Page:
Influenza A Virus Caught in a Nano-Trap

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influenza a
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Although science has yet to decide if viruses are living organisms or not, it’s clear that they can neither reproduce nor survive long without a host cell. Viruses, therefore, must hijack a cell by infecting it and then use the cell as a factory to replicate itself. When too many viral copies cause the cell to burst, the newly released copies look for their own cell to infect and repeat the process.

Influenza A is one such virus that requires sialic acid to infect a new cell. Scientists have developed nanoparticles coated in sialic acid that act as a decoy to lure the Influenza A virus to its doom.

Influenza A Nano-Trap

Before infecting a cell, the Influenza A virus must initially latch onto the cellular wall.

The virus uses sialic acid to form a receptor on the outside of the cell wall. Without the receptor, the virus fails to impregnate the cell, and if the virus fails to replicate itself, it fails to survive.

Rather than exposing patients to small doses of the virus to create antibodies, trying to physically block a virus or find a flaw in its genetic code, scientists have attempted to use the virus’s own access code as a trap.

To test this their hypothesis, researchers experimented on immune-compromised mice. They created spherical nanoparticles coated in sialic acid that lure the Influenza A virus into a trap that holds it until it self-destructs.

Such an approach could potentially be applied the treatment of all viruses with characteristics similar to Influenza A, such as HIV, Malaria, and the Zika Virus.

Researchers from similar the Center for Biotechnology and Interdisciplinary Studies (CBIS) at Rensselaer in collaboration with several South Korean institutions participated in the research, publishing the results in the journal Nature Nanotechnology.

“Instead of blocking the virus,” explains research team leader Robert Linhardt, “we mimicked its target – it’s a completely novel approach. It is effective with influenza, and we have reason to believe it will function with many other viruses.”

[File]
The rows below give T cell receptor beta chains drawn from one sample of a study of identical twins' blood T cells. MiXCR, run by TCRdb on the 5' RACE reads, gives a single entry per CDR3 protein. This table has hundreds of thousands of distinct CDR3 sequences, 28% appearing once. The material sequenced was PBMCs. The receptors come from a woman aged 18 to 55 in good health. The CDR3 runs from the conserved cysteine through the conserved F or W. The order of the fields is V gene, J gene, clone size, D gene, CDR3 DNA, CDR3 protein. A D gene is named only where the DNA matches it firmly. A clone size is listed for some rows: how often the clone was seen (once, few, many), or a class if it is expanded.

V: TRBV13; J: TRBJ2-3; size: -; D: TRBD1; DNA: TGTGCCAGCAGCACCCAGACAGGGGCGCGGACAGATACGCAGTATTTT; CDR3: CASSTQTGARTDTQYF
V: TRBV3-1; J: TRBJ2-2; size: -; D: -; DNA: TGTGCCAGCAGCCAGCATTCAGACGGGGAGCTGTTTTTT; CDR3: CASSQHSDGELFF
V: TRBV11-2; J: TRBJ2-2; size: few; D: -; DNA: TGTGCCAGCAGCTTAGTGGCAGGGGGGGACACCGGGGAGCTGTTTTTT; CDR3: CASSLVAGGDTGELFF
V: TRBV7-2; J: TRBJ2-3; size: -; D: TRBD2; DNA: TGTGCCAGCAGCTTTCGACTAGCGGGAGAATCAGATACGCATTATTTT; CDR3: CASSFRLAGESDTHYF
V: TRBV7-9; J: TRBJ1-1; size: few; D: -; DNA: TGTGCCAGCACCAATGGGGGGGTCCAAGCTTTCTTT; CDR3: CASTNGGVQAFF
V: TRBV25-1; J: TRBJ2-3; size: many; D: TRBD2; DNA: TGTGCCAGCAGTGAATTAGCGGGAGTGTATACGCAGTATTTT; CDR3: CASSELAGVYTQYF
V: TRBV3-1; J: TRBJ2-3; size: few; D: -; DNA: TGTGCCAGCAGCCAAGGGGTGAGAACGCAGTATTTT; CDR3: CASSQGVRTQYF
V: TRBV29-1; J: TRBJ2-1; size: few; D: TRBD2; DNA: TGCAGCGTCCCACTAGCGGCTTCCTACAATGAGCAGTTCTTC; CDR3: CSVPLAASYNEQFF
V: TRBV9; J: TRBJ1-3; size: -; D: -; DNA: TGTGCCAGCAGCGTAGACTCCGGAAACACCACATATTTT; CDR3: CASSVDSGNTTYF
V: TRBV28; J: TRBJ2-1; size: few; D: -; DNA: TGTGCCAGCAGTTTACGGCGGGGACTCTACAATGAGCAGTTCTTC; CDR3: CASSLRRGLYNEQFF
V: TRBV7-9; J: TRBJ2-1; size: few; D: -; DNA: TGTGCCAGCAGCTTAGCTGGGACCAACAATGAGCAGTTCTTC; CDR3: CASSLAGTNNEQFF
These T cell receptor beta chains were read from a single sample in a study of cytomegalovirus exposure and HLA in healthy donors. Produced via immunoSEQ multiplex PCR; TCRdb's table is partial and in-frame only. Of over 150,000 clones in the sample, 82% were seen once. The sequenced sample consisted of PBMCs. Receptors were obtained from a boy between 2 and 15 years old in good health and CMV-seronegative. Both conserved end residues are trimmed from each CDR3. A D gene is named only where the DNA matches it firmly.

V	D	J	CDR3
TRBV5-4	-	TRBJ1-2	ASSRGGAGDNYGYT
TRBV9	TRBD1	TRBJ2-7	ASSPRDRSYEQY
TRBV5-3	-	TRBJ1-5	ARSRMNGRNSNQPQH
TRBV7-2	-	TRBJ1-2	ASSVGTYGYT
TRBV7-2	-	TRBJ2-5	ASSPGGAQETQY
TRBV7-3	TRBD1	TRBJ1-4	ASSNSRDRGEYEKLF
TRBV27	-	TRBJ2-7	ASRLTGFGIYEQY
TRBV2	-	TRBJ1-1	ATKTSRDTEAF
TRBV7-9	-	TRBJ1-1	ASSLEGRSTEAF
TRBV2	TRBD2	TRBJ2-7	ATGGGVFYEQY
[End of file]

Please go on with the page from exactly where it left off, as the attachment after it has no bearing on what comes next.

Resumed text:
“This novel nano-therapy could be retooled to attack different targets and could be used to attack diseases that currently have no cure.”

He continued optimistically by saying that the technique could be “therapeutic in cases where the vaccine is not an option, such as exposure to an unanticipated strain, or with immune-compromised patients.”

Antiviral Medicine not as Effective as Antibiotics

Aside from the biological differences between virus and bacteria, the discovery of antibiotics changed the world relatively quickly partially due to the fact that antibiotics arguably function indiscriminately.

Different strains of different viruses are much more variable, can mutate quickly and become more resistant faster. As such, antiviral therapies are highly specialized where they exist.

Because vaccines and antidotes comprise the bulk of treatments for viral conditions, and because each virus requires a unique vaccine or antidote, there is currently no antivirus equivalent for the blanket method, top-down way that antibiotics function.

Yet, some pathogens, for example, Hepatitis C and AIDS make developing consistent, blanket treatments difficult.

Although it does not cover all viruses, this innovative nano-therapy could be retooled to attack different targets and could be used to attack diseases that currently have no cure.

The influenza virus is no small feat, either. After all, one of the deadliest global pandemics in modern history was provoked by influenza. The 1918 Spanish Flu is estimated to have killed tens of millions of people worldwide – more people than World War I.

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